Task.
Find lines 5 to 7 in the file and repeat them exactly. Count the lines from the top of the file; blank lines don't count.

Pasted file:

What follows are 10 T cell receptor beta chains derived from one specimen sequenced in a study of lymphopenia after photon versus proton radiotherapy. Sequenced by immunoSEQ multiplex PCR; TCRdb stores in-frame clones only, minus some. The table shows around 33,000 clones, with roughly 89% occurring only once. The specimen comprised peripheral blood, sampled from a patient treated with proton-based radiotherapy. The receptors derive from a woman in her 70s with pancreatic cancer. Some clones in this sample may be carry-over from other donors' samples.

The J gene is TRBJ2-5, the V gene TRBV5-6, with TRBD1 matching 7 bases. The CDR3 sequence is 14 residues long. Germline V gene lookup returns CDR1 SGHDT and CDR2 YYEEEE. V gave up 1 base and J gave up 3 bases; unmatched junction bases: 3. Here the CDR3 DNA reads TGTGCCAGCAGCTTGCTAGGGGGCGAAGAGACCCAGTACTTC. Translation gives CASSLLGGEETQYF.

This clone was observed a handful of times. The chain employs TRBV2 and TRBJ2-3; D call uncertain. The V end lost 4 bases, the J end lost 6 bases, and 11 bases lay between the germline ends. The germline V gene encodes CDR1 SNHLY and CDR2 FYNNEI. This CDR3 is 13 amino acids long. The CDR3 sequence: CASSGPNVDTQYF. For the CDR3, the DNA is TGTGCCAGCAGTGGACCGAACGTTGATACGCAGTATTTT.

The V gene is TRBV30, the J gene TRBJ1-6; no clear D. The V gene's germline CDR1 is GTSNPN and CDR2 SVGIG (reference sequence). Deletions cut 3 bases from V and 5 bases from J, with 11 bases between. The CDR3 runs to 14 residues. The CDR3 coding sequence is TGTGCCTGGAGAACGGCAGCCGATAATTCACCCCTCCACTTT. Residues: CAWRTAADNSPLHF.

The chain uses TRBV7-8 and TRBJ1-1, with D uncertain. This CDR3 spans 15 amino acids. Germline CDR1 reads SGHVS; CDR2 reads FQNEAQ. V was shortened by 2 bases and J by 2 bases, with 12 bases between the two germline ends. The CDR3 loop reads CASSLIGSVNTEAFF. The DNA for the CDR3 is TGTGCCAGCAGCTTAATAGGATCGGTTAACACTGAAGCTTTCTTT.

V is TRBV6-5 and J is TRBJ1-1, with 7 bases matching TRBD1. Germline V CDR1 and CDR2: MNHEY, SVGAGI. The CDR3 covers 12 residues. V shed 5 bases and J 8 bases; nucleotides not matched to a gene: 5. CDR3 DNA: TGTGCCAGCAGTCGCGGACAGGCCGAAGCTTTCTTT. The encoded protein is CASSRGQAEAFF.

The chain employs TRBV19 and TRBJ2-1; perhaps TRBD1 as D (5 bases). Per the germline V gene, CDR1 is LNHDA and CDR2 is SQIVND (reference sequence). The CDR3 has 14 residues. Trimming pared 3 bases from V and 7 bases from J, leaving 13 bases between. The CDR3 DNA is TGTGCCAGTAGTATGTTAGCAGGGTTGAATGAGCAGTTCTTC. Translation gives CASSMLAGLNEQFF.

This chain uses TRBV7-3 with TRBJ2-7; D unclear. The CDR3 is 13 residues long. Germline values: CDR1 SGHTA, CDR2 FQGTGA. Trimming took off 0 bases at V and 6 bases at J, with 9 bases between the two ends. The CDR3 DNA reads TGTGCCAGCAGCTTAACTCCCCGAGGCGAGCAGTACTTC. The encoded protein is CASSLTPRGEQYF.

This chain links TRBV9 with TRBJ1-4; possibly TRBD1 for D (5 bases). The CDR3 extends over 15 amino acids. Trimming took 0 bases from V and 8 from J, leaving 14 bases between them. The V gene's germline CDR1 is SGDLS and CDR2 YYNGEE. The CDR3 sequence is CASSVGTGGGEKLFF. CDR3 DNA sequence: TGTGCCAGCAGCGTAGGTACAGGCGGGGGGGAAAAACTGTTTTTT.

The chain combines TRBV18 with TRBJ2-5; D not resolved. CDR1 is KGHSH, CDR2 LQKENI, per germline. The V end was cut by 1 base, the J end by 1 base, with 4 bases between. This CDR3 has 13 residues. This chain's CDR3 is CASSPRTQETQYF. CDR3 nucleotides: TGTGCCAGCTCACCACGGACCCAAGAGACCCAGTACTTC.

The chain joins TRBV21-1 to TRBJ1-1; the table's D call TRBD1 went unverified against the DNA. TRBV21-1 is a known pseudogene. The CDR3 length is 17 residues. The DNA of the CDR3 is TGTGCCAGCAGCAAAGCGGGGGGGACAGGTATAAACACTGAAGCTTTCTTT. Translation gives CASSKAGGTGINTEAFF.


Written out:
The chain uses TRBV7-8 and TRBJ1-1, with D uncertain. This CDR3 spans 15 amino acids. Germline CDR1 reads SGHVS; CDR2 reads FQNEAQ. V was shortened by 2 bases and J by 2 bases, with 12 bases between the two germline ends. The CDR3 loop reads CASSLIGSVNTEAFF. The DNA for the CDR3 is TGTGCCAGCAGCTTAATAGGATCGGTTAACACTGAAGCTTTCTTT.

V is TRBV6-5 and J is TRBJ1-1, with 7 bases matching TRBD1. Germline V CDR1 and CDR2: MNHEY, SVGAGI. The CDR3 covers 12 residues. V shed 5 bases and J 8 bases; nucleotides not matched to a gene: 5. CDR3 DNA: TGTGCCAGCAGTCGCGGACAGGCCGAAGCTTTCTTT. The encoded protein is CASSRGQAEAFF.

The chain employs TRBV19 and TRBJ2-1; perhaps TRBD1 as D (5 bases). Per the germline V gene, CDR1 is LNHDA and CDR2 is SQIVND (reference sequence). The CDR3 has 14 residues. Trimming pared 3 bases from V and 7 bases from J, leaving 13 bases between. The CDR3 DNA is TGTGCCAGTAGTATGTTAGCAGGGTTGAATGAGCAGTTCTTC. Translation gives CASSMLAGLNEQFF.